Himalayan News Service

Kathmandu, June 17:

Leaders of major political parties today said minority communities can preserve their religion, language, culture and tradition and improve their socio-economic condition only in a democratic system of government. The leaders were addressing a function organised to announce the unification of Nepal Muslim Ittehad Association and Nepal Muslim Ittehad Organisation. Chief guest, CPN-UML general secretary Madhav Kumar Nepal, hailed the Muslim community for its patriotism and struggle for democracy since the Rana regime. He pointed out the need for equal participation of all communities in governance. “For this, we have to fully democratise the state mechanism and address grievances of all backward communities,” Nepal said. He said a country would never prosper by undermining religion, culture and tradition of the minorities.

Nepal appealed to the Muslim organisations to modernise their Madrasas and encourage Muslim girls to go to school so that the community can mingle more with others. According to latest census, Muslims account for 4.2 per cent of the total population, the third largest community from the religious point of view. However, the literacy rate of the community stands at a mere 27.6 per cent, the lowest as compared to other minority community. Eighty per cent of the community live below poverty line.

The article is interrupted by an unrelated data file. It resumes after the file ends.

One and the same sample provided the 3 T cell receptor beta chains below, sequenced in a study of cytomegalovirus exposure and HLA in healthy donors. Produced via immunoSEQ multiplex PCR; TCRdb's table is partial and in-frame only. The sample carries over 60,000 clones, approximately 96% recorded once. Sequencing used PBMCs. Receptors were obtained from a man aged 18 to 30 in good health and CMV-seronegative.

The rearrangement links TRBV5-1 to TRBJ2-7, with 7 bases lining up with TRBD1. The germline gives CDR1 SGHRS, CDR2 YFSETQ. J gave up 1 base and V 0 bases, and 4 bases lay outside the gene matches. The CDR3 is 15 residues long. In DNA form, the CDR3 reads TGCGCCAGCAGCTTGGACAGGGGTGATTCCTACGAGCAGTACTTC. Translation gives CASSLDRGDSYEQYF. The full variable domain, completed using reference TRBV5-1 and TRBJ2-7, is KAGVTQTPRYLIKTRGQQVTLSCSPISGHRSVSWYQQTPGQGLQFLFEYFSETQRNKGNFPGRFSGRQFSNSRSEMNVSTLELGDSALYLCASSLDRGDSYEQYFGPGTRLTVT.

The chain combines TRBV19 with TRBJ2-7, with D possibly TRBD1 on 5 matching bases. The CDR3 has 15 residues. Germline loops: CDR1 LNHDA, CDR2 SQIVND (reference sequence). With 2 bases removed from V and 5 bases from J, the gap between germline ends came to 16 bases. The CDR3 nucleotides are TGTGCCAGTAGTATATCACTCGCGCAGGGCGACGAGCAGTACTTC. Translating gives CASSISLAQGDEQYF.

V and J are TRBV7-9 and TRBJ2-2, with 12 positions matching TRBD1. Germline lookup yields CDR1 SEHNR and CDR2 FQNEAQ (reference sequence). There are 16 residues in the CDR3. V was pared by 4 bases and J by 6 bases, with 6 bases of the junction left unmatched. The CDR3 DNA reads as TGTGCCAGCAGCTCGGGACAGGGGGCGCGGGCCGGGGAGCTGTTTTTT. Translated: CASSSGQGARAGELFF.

Central leader of NC Narahari Acharya pointed out the need for restructuring the state mechanism to improve the living standard of the backward communities. He said the state should formulate both short and long-term policies to address the problems faced by the these communities. “Everybody should have the right to religion and the state should not favour one,” he said, adding that Nepal was declared a Hindu Kingdom for the first time when a new constitution was introduced in 2019 B.S.

The three constitutions formulated earlier, one during prime minister Padma Shumsher Rana, the interim constitution of 2007 BS and the constitution of 2015 BS, did not define Nepal as a Hindu Kingdom. Hridayash Tripathi of the Nepal Sadbhavana Party (Anandidevi) said civil liberty has no meaning when people are deprived of citizenship certificates. Organisers drew the political parties’ attention to an eight-point agenda that highlights the plight of the communities.